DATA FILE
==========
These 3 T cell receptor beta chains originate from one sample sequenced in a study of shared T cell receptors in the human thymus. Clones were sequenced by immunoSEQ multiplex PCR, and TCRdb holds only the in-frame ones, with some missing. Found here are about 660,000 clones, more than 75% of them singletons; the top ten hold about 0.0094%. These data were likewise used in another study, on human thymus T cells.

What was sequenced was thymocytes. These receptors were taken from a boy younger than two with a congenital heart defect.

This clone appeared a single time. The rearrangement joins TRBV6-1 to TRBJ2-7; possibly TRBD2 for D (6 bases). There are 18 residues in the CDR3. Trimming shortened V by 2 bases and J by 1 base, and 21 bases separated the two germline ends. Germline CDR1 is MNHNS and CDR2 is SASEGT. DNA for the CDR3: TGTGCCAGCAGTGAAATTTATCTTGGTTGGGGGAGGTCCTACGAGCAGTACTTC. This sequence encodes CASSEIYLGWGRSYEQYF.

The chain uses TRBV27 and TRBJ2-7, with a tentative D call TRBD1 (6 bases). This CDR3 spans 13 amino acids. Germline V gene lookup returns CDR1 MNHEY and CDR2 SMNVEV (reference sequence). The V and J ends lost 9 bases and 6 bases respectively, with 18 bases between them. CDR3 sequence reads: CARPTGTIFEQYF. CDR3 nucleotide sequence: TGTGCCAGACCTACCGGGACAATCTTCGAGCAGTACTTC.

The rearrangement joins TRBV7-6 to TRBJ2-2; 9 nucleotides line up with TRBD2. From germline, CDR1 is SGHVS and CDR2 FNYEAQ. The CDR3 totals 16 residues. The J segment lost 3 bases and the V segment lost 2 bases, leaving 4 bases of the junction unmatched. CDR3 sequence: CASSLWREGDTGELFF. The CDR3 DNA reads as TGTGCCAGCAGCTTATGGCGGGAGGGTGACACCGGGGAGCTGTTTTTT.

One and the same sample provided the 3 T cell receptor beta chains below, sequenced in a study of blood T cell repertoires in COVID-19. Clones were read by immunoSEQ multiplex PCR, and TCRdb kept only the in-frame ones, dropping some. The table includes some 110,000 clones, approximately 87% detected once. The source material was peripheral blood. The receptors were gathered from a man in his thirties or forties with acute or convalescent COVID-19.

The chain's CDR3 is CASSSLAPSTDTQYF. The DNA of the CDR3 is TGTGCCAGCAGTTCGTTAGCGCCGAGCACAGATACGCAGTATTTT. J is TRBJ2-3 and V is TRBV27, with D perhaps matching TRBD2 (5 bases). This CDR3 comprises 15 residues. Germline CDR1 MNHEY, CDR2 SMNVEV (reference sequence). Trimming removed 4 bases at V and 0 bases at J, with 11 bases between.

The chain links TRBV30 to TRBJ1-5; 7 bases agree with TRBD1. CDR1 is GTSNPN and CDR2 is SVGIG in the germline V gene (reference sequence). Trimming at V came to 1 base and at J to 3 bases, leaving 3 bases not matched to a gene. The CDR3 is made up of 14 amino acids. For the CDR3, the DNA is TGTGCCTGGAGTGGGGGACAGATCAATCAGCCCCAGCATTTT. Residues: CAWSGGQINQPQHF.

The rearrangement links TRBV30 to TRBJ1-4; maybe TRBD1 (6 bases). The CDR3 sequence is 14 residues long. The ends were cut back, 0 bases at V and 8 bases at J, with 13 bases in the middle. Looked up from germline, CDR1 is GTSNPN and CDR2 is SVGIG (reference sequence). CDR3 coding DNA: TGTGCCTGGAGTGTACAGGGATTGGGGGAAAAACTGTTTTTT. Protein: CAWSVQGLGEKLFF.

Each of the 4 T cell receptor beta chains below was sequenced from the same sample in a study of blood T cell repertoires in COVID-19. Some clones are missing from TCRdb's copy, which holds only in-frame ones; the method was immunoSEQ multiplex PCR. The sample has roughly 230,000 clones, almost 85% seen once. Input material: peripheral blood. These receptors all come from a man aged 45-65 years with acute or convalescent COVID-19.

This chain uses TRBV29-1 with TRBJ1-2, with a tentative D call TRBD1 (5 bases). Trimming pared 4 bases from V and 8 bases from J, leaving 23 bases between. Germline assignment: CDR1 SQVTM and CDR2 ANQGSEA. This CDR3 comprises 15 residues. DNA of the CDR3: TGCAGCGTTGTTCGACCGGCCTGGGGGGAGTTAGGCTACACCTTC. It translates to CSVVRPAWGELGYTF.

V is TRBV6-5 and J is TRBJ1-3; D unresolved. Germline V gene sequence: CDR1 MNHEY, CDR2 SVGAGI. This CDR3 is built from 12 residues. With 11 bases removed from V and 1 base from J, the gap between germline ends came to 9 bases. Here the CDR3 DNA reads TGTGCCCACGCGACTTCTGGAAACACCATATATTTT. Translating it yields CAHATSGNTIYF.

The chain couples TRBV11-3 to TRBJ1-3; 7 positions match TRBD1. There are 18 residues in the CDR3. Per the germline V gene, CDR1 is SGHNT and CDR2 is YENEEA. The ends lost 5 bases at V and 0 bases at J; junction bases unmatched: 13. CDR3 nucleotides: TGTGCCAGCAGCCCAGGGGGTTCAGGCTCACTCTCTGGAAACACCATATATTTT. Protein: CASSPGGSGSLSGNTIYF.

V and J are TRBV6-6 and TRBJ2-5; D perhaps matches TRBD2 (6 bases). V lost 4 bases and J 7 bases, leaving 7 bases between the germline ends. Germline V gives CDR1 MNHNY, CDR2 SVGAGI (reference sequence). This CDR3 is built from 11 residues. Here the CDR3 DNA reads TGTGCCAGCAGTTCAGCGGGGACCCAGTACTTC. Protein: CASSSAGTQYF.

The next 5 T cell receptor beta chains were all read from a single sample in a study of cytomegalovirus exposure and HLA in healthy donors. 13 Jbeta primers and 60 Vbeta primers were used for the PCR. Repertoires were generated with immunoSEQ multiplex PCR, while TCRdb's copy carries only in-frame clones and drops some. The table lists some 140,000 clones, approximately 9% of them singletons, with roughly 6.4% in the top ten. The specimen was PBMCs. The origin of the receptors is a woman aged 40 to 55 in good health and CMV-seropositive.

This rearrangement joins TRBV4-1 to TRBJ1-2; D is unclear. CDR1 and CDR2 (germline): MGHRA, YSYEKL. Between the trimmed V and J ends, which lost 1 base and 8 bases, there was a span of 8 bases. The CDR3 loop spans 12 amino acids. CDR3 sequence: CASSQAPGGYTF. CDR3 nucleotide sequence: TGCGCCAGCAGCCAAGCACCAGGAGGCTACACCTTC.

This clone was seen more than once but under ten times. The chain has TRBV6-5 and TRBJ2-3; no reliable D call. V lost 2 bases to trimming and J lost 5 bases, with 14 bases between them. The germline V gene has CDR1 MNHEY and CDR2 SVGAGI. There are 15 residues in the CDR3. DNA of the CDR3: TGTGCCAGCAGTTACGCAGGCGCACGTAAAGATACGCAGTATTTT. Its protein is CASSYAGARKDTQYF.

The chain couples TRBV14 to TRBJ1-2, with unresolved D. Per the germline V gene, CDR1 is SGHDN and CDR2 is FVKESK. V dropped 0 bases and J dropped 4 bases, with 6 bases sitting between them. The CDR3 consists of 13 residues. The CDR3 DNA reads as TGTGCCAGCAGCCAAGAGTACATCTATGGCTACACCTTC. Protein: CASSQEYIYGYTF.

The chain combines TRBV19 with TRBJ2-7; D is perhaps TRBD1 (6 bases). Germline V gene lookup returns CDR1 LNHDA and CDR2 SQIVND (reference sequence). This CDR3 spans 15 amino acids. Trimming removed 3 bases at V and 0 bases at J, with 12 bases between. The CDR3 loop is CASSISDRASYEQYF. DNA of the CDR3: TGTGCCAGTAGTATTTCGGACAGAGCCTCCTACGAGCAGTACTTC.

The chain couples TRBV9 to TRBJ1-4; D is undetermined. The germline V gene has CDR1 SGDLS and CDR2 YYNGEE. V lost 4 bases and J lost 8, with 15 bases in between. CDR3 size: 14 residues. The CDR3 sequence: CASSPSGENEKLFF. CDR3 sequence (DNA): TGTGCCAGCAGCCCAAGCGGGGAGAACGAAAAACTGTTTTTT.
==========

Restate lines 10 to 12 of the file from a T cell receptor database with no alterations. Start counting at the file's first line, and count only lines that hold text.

Each of the 4 T cell receptor beta chains below was sequenced from the same sample in a study of blood T cell repertoires in COVID-19. Some clones are missing from TCRdb's copy, which holds only in-frame ones; the method was immunoSEQ multiplex PCR. The sample has roughly 230,000 clones, almost 85% seen once. Input material: peripheral blood. These receptors all come from a man aged 45-65 years with acute or convalescent COVID-19.

This chain uses TRBV29-1 with TRBJ1-2, with a tentative D call TRBD1 (5 bases). Trimming pared 4 bases from V and 8 bases from J, leaving 23 bases between. Germline assignment: CDR1 SQVTM and CDR2 ANQGSEA. This CDR3 comprises 15 residues. DNA of the CDR3: TGCAGCGTTGTTCGACCGGCCTGGGGGGAGTTAGGCTACACCTTC. It translates to CSVVRPAWGELGYTF.

V is TRBV6-5 and J is TRBJ1-3; D unresolved. Germline V gene sequence: CDR1 MNHEY, CDR2 SVGAGI. This CDR3 is built from 12 residues. With 11 bases removed from V and 1 base from J, the gap between germline ends came to 9 bases. Here the CDR3 DNA reads TGTGCCCACGCGACTTCTGGAAACACCATATATTTT. Translating it yields CAHATSGNTIYF.